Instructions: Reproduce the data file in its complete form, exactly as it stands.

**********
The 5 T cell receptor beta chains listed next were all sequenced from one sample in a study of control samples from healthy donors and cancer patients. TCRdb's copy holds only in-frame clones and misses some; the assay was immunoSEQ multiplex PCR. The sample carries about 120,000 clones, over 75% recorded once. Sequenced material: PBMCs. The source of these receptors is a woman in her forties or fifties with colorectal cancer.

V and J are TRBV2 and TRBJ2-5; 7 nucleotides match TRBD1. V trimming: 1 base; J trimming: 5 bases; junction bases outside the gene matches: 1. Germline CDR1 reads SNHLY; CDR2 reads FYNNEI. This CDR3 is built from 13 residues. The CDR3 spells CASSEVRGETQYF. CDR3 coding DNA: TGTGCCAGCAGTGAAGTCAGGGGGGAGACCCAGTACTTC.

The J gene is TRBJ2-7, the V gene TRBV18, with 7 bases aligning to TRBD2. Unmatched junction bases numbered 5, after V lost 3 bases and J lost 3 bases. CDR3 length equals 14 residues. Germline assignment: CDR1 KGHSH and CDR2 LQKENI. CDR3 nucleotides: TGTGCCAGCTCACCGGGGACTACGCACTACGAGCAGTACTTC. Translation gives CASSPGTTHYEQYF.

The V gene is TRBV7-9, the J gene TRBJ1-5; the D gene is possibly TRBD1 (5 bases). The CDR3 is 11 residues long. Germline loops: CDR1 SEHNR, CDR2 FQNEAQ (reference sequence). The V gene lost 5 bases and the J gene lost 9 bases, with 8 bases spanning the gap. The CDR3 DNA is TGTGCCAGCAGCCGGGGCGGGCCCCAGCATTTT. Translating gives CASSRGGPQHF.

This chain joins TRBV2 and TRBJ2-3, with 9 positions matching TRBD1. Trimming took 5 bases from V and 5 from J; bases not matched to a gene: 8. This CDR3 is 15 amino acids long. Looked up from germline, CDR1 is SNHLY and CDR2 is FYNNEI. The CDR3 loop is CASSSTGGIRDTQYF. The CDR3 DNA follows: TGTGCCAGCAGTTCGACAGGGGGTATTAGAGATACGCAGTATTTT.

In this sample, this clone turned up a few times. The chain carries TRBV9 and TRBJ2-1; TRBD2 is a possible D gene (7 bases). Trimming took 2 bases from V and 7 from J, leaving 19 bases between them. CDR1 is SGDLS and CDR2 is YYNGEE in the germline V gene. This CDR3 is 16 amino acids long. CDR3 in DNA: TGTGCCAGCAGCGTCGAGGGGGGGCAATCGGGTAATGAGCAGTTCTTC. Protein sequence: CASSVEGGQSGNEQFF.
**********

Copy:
The 5 T cell receptor beta chains listed next were all sequenced from one sample in a study of control samples from healthy donors and cancer patients. TCRdb's copy holds only in-frame clones and misses some; the assay was immunoSEQ multiplex PCR. The sample carries about 120,000 clones, over 75% recorded once. Sequenced material: PBMCs. The source of these receptors is a woman in her forties or fifties with colorectal cancer.

V and J are TRBV2 and TRBJ2-5; 7 nucleotides match TRBD1. V trimming: 1 base; J trimming: 5 bases; junction bases outside the gene matches: 1. Germline CDR1 reads SNHLY; CDR2 reads FYNNEI. This CDR3 is built from 13 residues. The CDR3 spells CASSEVRGETQYF. CDR3 coding DNA: TGTGCCAGCAGTGAAGTCAGGGGGGAGACCCAGTACTTC.

The J gene is TRBJ2-7, the V gene TRBV18, with 7 bases aligning to TRBD2. Unmatched junction bases numbered 5, after V lost 3 bases and J lost 3 bases. CDR3 length equals 14 residues. Germline assignment: CDR1 KGHSH and CDR2 LQKENI. CDR3 nucleotides: TGTGCCAGCTCACCGGGGACTACGCACTACGAGCAGTACTTC. Translation gives CASSPGTTHYEQYF.

The V gene is TRBV7-9, the J gene TRBJ1-5; the D gene is possibly TRBD1 (5 bases). The CDR3 is 11 residues long. Germline loops: CDR1 SEHNR, CDR2 FQNEAQ (reference sequence). The V gene lost 5 bases and the J gene lost 9 bases, with 8 bases spanning the gap. The CDR3 DNA is TGTGCCAGCAGCCGGGGCGGGCCCCAGCATTTT. Translating gives CASSRGGPQHF.

This chain joins TRBV2 and TRBJ2-3, with 9 positions matching TRBD1. Trimming took 5 bases from V and 5 from J; bases not matched to a gene: 8. This CDR3 is 15 amino acids long. Looked up from germline, CDR1 is SNHLY and CDR2 is FYNNEI. The CDR3 loop is CASSSTGGIRDTQYF. The CDR3 DNA follows: TGTGCCAGCAGTTCGACAGGGGGTATTAGAGATACGCAGTATTTT.

In this sample, this clone turned up a few times. The chain carries TRBV9 and TRBJ2-1; TRBD2 is a possible D gene (7 bases). Trimming took 2 bases from V and 7 from J, leaving 19 bases between them. CDR1 is SGDLS and CDR2 is YYNGEE in the germline V gene. This CDR3 is 16 amino acids long. CDR3 in DNA: TGTGCCAGCAGCGTCGAGGGGGGGCAATCGGGTAATGAGCAGTTCTTC. Protein sequence: CASSVEGGQSGNEQFF.